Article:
Dr. Sheri Jacobson, Psychotherapist and Director of Harley Therapy answers questions put forward by a 3rd year Psychology student at a University in Holland.
Q: What is the main target group for therapists working at Harley Therapy? A: I don’t think the therapists set out to target a specific group, but the main clientele have turned out to be professionals working in or close to the City of London. However, the therapists see clients from many other sections of the population.
Q: There are a lot of disorders the therapists work with; what is the main specialism? A: All therapists work independently and each have their own specialities as well as having general training. So most client groups, as well as most presenting issues, can be worked with.
Q: Do you think some of the disorders are culture-bound or specific for one culture? A: By virtue of living and/or working in a busy, Western city, I think that many of the presenting problems might be culture-bound. For example, we might be more prone to work stress and burnout than in other societies which don’t place as much emphasis on working/making money. Similarly, we might have a greater prevalence of relationship breakdowns, which might be related to our strong attachment to freedom of choice (and less stigma about divorce). Another issue is that parents with dispersed families living in different countries don’t have the family support to help with child-rearing as other cultures do; this can result in certain stresses.
Q: What do you find the most difficult disorder to treat and why? A: Most issues can be worked with providing that the client is motivated. The simplest disorder will have little chance of being worked through if the client has no interest in changing. However, there are certain disorders which are known for being quite intractable and where therapy alone may not be enough – for example, eating disorders such as anorexia and serious drug addiction such as heroin use. Therapists in private practice may struggle to offer the necessary support of hospital-based testing and facilities and, for this reason, a rehabilitation centre might be a better course of action than therapy. However, a private psychiatrist may still be able to assist with a diagnosis and then recommend an external referral.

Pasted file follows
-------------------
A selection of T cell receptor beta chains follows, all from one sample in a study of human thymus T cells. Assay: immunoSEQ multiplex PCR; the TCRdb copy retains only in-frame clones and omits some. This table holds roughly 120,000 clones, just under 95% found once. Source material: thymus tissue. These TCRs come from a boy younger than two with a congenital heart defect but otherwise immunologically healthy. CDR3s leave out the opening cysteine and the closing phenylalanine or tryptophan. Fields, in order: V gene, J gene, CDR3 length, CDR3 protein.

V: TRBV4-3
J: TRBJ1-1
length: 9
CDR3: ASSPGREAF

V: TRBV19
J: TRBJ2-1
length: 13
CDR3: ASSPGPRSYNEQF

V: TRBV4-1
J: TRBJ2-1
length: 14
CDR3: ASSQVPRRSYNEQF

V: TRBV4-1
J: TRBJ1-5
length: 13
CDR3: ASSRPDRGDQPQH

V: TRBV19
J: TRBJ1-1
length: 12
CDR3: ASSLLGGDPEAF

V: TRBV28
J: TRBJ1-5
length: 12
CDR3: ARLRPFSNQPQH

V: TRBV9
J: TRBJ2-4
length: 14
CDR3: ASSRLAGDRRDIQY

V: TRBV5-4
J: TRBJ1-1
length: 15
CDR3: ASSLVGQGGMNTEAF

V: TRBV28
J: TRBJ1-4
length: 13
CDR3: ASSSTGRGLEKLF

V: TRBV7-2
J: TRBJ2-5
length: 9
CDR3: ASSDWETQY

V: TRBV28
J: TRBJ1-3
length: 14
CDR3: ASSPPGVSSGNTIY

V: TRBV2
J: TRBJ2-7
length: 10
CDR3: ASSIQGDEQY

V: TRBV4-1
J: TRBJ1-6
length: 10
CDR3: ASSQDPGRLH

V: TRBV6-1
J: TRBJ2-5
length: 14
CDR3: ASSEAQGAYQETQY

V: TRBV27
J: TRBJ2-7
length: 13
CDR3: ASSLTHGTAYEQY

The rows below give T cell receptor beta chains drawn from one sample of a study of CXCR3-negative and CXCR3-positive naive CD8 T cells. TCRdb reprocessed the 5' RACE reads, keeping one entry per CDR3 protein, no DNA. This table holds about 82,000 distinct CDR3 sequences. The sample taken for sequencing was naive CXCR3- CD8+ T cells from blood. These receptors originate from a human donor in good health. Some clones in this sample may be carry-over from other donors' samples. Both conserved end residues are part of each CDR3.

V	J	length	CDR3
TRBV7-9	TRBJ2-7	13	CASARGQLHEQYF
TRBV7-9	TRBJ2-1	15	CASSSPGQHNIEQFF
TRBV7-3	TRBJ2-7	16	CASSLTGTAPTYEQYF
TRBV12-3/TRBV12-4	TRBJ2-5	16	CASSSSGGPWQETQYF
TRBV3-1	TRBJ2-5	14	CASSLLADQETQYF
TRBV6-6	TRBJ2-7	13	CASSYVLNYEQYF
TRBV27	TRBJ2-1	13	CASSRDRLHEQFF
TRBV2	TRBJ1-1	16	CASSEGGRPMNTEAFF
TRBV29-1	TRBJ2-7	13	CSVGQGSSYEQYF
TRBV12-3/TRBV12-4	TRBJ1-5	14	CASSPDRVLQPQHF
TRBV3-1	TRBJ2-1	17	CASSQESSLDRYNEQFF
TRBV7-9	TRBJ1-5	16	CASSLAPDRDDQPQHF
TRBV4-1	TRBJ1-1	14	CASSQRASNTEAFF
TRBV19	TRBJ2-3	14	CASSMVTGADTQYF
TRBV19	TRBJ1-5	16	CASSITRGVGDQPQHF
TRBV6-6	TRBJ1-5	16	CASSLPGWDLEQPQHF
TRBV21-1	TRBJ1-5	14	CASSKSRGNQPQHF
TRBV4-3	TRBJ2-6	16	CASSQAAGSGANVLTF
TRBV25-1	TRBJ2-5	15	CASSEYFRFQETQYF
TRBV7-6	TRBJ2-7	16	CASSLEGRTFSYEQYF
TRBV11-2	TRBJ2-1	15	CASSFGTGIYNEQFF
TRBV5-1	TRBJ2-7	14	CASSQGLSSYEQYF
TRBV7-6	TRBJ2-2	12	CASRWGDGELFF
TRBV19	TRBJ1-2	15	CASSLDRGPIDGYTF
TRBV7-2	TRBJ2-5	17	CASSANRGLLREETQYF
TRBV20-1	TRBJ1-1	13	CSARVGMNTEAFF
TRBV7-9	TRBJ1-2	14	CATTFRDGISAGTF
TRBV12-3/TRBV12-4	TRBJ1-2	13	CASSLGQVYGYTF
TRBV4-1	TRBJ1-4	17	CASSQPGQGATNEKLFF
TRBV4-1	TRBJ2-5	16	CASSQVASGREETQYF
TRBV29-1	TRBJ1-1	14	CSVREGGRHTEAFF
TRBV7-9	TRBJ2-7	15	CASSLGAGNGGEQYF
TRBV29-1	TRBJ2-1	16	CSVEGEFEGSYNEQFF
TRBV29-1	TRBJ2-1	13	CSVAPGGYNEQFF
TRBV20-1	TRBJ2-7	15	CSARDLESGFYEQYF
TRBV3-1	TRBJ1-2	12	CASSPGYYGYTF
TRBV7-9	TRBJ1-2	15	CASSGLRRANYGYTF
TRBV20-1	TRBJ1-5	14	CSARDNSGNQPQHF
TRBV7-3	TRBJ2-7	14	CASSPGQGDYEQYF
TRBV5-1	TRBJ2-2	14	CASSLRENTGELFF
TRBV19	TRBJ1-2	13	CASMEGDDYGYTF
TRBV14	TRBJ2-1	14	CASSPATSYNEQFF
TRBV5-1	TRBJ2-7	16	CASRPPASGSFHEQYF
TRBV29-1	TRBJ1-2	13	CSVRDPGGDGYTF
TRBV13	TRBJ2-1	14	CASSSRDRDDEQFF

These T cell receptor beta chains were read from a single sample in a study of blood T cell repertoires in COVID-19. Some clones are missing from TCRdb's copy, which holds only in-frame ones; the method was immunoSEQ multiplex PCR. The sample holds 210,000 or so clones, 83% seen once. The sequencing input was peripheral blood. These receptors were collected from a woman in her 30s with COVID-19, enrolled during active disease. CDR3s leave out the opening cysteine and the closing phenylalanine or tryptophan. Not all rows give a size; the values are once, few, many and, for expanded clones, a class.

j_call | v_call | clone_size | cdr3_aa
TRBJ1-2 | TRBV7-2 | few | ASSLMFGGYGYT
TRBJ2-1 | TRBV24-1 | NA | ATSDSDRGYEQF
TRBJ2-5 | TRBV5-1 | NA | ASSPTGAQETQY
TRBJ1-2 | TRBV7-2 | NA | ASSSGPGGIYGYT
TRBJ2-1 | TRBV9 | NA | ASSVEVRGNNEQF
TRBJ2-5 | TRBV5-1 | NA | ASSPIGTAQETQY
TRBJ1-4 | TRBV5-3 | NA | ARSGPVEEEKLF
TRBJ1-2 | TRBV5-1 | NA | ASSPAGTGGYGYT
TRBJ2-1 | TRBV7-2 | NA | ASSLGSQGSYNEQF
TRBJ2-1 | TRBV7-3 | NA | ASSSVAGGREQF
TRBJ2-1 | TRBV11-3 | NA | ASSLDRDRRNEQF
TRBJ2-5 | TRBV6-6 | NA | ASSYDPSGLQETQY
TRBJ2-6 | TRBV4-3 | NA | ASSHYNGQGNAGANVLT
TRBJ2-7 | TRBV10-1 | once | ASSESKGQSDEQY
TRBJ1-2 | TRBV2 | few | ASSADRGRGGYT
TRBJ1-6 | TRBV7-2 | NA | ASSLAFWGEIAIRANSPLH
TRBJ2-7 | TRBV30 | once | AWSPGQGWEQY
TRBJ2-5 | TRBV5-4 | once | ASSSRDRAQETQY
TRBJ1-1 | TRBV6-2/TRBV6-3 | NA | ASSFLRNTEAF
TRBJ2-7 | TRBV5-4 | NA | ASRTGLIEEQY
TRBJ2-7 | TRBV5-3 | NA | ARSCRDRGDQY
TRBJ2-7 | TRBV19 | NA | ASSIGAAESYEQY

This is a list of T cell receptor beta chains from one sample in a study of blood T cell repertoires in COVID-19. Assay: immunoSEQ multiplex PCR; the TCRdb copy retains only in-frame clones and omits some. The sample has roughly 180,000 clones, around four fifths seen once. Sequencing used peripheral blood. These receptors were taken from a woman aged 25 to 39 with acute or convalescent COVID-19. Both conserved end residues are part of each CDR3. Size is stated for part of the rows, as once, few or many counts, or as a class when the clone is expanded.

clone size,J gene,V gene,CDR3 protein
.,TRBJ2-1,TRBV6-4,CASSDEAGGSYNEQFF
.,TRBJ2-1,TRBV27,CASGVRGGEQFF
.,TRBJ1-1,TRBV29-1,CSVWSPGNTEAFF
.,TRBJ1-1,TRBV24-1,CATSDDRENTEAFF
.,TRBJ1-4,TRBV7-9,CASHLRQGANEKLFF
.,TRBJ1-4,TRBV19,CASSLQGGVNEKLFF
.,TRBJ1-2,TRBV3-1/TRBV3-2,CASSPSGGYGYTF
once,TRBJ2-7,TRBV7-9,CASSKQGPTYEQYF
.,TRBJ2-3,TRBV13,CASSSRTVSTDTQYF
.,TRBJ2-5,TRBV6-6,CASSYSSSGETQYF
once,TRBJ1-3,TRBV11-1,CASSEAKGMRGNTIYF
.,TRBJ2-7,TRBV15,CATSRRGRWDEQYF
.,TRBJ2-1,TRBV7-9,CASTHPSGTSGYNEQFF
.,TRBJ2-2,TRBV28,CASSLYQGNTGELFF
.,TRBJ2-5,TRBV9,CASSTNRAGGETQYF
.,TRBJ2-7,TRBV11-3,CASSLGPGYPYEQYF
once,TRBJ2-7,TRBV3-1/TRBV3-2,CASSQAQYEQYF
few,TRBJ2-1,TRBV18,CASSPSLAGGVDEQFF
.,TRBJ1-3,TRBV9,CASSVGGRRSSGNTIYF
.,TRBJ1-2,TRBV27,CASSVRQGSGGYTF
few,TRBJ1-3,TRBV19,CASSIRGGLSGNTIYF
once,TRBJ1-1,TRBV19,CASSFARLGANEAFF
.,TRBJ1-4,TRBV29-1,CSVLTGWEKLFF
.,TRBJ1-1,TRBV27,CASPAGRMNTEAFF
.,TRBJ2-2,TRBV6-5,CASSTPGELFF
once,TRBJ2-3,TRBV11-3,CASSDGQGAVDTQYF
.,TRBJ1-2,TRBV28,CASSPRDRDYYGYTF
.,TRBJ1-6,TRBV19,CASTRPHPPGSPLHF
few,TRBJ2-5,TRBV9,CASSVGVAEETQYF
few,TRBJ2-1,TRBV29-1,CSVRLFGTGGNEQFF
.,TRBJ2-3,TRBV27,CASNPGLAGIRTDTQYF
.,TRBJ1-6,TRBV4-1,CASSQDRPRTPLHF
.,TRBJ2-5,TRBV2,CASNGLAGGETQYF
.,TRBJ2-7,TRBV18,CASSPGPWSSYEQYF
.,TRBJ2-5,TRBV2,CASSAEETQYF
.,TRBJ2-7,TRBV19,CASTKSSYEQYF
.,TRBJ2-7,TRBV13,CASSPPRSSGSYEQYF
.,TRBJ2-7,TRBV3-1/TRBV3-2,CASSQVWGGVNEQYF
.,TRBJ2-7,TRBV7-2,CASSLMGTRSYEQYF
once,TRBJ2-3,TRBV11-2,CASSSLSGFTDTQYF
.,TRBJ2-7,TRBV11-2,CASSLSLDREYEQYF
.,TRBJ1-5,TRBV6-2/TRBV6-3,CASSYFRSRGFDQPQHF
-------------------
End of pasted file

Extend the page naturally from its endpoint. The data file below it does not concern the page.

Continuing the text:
Q: Do Counsellors/Psychotherapists/Psychologists and Psychiatrists often work/consult together? If so, in which cases? A: Yes they do. It is an important part of private practice to realise your limitations and refer to another professional where needed. Therapists are not medically qualified, and there are many cases where a psychiatrist’s assessment may be appropriate; for example, psychosis, schizophrenia and some personality disorders (eg anti-social). Also, they would be able to prescribe medication whereas most therapists cannot. Many therapists and psychiatrists know each other (many have worked or studied in the same institutions) and consult about clinical issues regarding clients/patients for their rounded care.
Q: In Holland, it takes four years to study Psychology (College or University), three years to finish the Bachelor and one year to complete the Master. Is this the same for the UK? A: There are different training routes, but yes, 8 years often leads to being a qualified practitioner holding a Masters or Doctorate in Counselling Psychology.
Q: Do the professionals working in private practice, also work elsewhere? A: It’s usual for therapists and psychiatrists have several places of work. Often therapists work in the NHS full-time and carry out private practice from our premises in the evenings and weekends.
Q: What is it like to work in London? A: I think it’s wonderful. Most therapists say they particularly enjoy it because of the diverse range of clients that the City brings.
Q: Why are the most common reasons for finding a Counsellor related to Stress, Anxiety, Relationship Problems, Anger-Management, Depression and Sexual Issues? A: I think it is because these are issues that are prevalent in the UK population as a whole. Drug and alcohol over-use is also widespread, but not as many people seek help for this as for example, stress and relationship problems.
Q: After the treatment is finished, is there a standard evaluation programme for the clients? A: It depends. Some clients who have ended therapy are sent feedback forms at the request of the therapist. Therapists may ask clients to complete evaluation forms based on their mode of treatment. Cognitive Behavioural Therapy tends to involve form-filling, whereas psychodynamic therapy typically would not.
Q: Are there things you could improve on in the future? A: One of the things we would like to improve on is giving free information to people who cannot afford therapy services or who live abroad (and don’t wish to have telephone counselling). To this effect there is a self-help reading section on the website, and I post articles on our counselling blog.
Q: What is the most important thing that you’ve learned about therapy? A: That therapy cannot be applied mechanically; each client is unique, bringing very different life histories, and that each person’s pain and difficulties is as valid as another’s. Even though we might be working with the issue e.g panic attack, or abuse, a client’s life story is so personal that an individualised approach, and open-mindedness, is needed.